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  1. #1

    Join Date
    May 2013
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    First time ansco speedex repair:need help.

    Hello, I started to repair my Ansco Speedex due to the fact that the shutter wouldn't fire. I removed the shutter and realized I didn't have the tools needed to attempt a repair so input it aside and collected all the tools I needed. I'm back at it and have done some adjusting to get the shutter cock to fire correctly but the leaves move so slow and I feel like they are extremely gummed up. I soaked the entire shutter in methyl alchohol for a few days and haven't had any luck loosening them up. There is still one lens element attached to the shutter which I haven't been able to remove yet but am working on it.

    Should I remove this last element and try to direct apply methyl or lighter fluid to the shutter leaves? Or am I missing something else entirely?

    Also, if I can't fix the shutter where/who would have a shutter to part with?

    any help would be greatly appreciated.

    Justin Shaw Steele

  2. #2

    Join Date
    Jun 2009
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    The last time I unfroze one of these, I set the shutter, lenses and all (couldn't get them out they were so stuck) in a coffee cup of 91% alcohol. 99% would be better, but 91% worked for me. After 4 days of soaking the shutter, and pulling it out once a day to give little taps to the side of the front element, it unscrewed w/ my fingers. Took a Q-tip to it, but there was nothing much to clean up. Worked perfectly. Before trying this, I had heated it, tapped it, used a gripper tool on it, etc and still no go.

  3. #3
    Mike Wilde's Avatar
    Join Date
    Aug 2006
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    Misissauaga Canada
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    I brought mine back to life by bathing it in a few long soaks of 'white gas' as we in north america use in portable camp stoves. Fresh solvent for each soak. Cover the dish between times you attend to the shutter to keep the solvent from evaporating away.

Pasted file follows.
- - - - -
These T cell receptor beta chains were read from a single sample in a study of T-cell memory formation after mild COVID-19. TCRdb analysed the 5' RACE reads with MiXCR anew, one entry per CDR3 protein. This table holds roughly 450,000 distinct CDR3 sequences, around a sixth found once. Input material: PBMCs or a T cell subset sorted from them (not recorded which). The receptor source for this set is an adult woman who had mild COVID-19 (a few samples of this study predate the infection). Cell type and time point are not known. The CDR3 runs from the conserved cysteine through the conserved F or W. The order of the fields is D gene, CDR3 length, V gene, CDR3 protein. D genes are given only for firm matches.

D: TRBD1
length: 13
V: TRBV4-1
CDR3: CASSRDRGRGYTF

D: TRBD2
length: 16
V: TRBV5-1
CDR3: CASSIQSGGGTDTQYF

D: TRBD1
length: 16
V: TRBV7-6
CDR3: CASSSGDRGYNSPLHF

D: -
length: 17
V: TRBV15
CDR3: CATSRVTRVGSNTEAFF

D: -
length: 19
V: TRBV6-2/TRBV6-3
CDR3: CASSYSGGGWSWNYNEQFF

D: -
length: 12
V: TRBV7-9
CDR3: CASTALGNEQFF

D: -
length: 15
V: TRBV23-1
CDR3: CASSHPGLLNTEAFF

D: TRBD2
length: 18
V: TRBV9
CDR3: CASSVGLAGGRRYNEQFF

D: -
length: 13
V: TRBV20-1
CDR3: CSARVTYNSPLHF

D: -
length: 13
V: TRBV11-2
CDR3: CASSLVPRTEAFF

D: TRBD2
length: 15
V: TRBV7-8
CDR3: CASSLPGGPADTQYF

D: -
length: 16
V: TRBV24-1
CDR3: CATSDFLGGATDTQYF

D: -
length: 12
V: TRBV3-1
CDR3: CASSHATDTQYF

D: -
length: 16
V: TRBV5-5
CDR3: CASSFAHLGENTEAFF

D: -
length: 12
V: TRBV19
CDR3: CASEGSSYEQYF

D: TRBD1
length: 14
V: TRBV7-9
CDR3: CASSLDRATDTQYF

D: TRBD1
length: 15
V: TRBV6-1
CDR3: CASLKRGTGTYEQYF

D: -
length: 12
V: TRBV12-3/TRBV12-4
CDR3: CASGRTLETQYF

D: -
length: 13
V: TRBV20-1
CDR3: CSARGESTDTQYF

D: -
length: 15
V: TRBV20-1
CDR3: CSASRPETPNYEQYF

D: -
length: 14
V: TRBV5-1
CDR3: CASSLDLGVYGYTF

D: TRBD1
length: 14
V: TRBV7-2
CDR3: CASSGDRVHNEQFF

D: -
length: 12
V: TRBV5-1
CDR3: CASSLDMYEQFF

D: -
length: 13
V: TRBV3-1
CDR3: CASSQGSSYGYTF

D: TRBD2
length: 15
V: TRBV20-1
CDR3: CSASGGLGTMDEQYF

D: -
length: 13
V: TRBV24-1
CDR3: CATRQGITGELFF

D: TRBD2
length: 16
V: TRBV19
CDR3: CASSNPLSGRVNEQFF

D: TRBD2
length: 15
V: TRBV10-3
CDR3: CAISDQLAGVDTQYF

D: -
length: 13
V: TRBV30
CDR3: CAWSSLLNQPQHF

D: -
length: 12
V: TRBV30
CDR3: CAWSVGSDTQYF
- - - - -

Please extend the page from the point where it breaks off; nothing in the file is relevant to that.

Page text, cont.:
After two soaks I was able to remove the retainer for the rear lens element. I used snap ring pliers to manipulate the rear retainer ring off.
    Take care to note the correct orientation of this element on removal, and if there are any spacers used as well.

    Then after a few more soaks, I would shake the most liquid out as I could, and proceeded to blow dry the thing to speed evaporation.
    Ever so gently adjust the aperture to dry those leaves out.

    Then start with B, and excersise the shutter to get the shutter leaves dry.
    Sometimes a very gentle touch with a dry q-tip can spread the remaining solvent while the shutter is closed to speed the drying.



    Then I used the same solvent to get the mirror pivots and helical adjuster in the uncoupled rangefinder to move.

    The next fight was with pin holes in the corners of the plastic bellows. I found a light smearing of RTV black gasket silicone worked best.

    Good luck.
    my real name, imagine that.

  4. #4

    Join Date
    Jan 2005
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    Minneapolis, MN US
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    "Far more critical than what we know or do not know is what we do not want to know." - Eric Hoffer

  5. #5

    Join Date
    Jan 2004
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    NYC
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    1,181
    Beoffre you go any further.. check the bellows for light leaks? They were mae of plastic n almsot all I've worked on have holes a teh corners.

    White gas is the way to go to losen that caked up green crud.
    Anyone can make a Digital print, but only a photographer can make a photograph.

  6. #6

    Join Date
    Sep 2004
    Location
    New Jersey (again)
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    35mm RF
    Posts
    1,952
    Some Agfa/Ansco models used leather bellows, rather than plastic. Hopefully, you have one of those.



 

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